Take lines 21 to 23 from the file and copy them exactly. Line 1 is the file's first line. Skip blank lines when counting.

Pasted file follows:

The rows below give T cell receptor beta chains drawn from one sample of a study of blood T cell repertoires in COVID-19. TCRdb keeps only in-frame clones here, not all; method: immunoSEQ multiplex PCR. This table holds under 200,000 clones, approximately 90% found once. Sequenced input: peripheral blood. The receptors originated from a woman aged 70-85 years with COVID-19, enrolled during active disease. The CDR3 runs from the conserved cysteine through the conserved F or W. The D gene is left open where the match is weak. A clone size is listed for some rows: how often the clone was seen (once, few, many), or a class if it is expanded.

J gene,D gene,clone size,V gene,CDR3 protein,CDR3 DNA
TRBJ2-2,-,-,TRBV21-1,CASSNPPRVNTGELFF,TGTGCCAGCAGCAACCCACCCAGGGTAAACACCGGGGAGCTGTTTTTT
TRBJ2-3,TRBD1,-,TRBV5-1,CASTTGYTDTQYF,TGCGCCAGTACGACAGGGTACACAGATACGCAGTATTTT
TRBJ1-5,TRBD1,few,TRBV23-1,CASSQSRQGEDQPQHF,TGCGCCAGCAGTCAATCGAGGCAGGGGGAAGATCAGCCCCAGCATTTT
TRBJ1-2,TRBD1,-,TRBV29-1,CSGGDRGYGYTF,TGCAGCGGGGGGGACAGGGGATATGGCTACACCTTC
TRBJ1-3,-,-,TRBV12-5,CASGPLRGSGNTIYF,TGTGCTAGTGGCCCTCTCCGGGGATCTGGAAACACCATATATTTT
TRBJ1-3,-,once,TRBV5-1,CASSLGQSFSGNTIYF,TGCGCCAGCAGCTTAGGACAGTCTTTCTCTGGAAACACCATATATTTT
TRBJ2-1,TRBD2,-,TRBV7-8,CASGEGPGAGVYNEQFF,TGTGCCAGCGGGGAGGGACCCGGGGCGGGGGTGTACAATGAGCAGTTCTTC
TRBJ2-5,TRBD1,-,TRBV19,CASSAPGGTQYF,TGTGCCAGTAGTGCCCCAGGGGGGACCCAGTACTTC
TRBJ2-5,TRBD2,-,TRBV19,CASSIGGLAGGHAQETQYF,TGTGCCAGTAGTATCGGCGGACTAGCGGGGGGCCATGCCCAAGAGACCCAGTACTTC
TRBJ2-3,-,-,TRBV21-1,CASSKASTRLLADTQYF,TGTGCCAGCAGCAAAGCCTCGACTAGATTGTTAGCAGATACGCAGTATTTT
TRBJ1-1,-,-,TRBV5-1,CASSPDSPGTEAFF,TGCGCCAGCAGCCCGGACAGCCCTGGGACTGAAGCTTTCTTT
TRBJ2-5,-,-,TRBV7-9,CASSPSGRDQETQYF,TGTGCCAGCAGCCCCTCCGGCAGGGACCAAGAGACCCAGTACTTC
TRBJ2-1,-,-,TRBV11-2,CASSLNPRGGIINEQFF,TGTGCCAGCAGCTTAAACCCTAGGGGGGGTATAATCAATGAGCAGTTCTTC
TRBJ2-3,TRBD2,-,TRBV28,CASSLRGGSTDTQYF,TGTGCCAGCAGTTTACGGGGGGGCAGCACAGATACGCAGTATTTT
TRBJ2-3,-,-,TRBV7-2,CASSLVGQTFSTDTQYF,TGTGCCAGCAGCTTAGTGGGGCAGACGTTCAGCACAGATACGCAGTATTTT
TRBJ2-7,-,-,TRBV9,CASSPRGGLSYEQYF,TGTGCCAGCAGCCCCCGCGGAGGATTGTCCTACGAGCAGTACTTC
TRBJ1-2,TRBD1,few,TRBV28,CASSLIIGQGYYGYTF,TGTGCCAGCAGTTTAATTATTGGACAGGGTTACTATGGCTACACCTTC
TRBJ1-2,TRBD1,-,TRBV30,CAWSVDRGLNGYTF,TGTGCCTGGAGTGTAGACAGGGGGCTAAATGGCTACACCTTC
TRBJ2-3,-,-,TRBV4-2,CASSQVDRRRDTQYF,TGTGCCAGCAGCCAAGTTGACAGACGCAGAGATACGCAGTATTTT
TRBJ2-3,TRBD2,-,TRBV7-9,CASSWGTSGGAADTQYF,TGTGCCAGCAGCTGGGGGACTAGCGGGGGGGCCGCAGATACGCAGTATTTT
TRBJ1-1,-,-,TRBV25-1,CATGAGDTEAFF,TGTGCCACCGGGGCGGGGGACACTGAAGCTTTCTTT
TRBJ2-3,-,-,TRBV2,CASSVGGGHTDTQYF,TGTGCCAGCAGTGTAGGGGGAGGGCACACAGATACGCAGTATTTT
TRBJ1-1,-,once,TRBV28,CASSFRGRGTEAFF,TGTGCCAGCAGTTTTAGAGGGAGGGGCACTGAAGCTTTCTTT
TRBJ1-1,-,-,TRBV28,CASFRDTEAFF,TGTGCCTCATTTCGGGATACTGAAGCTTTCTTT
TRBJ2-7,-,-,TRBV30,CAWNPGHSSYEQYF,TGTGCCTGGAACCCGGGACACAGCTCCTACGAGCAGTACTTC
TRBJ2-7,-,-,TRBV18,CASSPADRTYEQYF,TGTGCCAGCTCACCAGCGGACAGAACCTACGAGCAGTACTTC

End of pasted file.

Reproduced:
TRBJ2-3,-,-,TRBV4-2,CASSQVDRRRDTQYF,TGTGCCAGCAGCCAAGTTGACAGACGCAGAGATACGCAGTATTTT
TRBJ2-3,TRBD2,-,TRBV7-9,CASSWGTSGGAADTQYF,TGTGCCAGCAGCTGGGGGACTAGCGGGGGGGCCGCAGATACGCAGTATTTT
TRBJ1-1,-,-,TRBV25-1,CATGAGDTEAFF,TGTGCCACCGGGGCGGGGGACACTGAAGCTTTCTTT